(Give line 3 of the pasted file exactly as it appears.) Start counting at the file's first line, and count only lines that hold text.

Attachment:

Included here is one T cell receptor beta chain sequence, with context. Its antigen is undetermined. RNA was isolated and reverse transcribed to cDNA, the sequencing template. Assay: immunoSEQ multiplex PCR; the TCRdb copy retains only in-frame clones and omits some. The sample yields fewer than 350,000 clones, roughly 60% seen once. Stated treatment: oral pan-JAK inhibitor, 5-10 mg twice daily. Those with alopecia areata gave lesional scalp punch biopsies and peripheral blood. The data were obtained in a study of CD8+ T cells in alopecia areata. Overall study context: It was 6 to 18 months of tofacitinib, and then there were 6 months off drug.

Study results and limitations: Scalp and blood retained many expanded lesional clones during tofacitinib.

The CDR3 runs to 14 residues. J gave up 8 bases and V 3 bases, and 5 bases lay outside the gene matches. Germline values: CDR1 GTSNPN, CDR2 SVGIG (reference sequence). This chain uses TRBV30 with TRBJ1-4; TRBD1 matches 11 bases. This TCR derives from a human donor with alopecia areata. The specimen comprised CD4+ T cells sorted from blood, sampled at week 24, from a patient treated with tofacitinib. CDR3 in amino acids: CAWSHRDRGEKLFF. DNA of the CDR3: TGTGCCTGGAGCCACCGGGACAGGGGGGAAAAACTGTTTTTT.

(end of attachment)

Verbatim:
The CDR3 runs to 14 residues. J gave up 8 bases and V 3 bases, and 5 bases lay outside the gene matches. Germline values: CDR1 GTSNPN, CDR2 SVGIG (reference sequence). This chain uses TRBV30 with TRBJ1-4; TRBD1 matches 11 bases. This TCR derives from a human donor with alopecia areata. The specimen comprised CD4+ T cells sorted from blood, sampled at week 24, from a patient treated with tofacitinib. CDR3 in amino acids: CAWSHRDRGEKLFF. DNA of the CDR3: TGTGCCTGGAGCCACCGGGACAGGGGGGAAAAACTGTTTTTT.